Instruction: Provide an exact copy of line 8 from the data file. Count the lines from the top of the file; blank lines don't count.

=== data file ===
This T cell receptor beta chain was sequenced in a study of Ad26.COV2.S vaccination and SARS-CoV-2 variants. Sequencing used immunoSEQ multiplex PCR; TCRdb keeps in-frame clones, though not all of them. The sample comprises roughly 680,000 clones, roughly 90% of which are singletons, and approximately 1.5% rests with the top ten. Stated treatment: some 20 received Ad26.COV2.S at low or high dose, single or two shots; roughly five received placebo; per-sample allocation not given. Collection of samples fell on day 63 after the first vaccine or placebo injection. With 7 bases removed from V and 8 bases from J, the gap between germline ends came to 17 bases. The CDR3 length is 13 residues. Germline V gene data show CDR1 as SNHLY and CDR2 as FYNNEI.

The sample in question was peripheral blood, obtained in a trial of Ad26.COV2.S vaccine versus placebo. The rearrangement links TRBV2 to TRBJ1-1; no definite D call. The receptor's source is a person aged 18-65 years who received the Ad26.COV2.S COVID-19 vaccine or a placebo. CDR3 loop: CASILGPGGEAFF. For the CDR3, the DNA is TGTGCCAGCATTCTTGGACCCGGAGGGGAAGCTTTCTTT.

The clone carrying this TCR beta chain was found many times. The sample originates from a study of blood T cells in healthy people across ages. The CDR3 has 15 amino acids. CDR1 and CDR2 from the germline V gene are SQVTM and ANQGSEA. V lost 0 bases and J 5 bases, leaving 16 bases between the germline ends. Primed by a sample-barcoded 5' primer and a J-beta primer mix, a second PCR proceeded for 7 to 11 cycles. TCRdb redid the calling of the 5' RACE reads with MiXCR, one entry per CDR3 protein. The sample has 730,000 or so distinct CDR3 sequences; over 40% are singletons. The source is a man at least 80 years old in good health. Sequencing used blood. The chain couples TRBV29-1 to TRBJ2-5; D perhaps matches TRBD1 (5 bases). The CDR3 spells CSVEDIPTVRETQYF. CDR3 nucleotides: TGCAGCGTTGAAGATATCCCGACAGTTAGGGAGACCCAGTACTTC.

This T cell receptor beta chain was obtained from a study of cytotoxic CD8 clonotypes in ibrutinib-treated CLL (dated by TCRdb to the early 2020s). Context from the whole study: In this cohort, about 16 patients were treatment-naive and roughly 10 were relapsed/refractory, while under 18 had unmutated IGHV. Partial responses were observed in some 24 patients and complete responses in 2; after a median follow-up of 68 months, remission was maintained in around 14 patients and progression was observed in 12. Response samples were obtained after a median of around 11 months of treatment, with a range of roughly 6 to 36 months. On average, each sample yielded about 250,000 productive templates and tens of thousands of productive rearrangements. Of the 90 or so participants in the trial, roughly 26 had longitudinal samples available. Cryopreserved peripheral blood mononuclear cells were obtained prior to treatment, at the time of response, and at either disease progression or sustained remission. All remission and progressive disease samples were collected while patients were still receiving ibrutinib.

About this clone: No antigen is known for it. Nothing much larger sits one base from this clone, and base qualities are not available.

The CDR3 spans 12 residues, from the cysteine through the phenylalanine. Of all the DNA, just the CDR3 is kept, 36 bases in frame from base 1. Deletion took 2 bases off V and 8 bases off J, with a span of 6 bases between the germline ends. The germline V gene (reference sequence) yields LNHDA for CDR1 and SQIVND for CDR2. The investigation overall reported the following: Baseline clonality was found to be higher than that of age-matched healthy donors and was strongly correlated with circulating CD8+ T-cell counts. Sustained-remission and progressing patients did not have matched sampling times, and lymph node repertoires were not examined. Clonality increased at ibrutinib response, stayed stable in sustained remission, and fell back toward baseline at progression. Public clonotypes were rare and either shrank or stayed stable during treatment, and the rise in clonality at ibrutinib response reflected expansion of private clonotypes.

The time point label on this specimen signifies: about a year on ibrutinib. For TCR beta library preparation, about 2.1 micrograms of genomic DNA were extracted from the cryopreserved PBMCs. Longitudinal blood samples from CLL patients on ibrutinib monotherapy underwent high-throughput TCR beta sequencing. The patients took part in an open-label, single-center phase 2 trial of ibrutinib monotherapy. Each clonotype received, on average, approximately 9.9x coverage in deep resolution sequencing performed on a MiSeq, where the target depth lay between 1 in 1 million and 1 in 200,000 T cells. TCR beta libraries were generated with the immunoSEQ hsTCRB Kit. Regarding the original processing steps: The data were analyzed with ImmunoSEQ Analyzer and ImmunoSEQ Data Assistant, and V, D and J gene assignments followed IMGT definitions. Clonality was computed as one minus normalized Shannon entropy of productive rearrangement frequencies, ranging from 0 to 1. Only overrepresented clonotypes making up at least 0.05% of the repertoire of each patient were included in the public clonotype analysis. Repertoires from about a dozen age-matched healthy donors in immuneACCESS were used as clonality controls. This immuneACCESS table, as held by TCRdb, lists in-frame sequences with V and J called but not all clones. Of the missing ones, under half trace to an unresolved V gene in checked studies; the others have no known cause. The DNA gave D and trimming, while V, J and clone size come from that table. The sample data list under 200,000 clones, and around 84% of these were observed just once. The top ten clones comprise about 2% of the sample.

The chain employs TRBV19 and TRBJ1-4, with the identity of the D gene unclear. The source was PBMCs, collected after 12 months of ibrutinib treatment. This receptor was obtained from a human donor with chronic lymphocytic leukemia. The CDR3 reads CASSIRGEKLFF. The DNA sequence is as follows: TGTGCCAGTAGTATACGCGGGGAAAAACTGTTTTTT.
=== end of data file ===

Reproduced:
The chain employs TRBV19 and TRBJ1-4, with the identity of the D gene unclear. The source was PBMCs, collected after 12 months of ibrutinib treatment. This receptor was obtained from a human donor with chronic lymphocytic leukemia. The CDR3 reads CASSIRGEKLFF. The DNA sequence is as follows: TGTGCCAGTAGTATACGCGGGGAAAAACTGTTTTTT.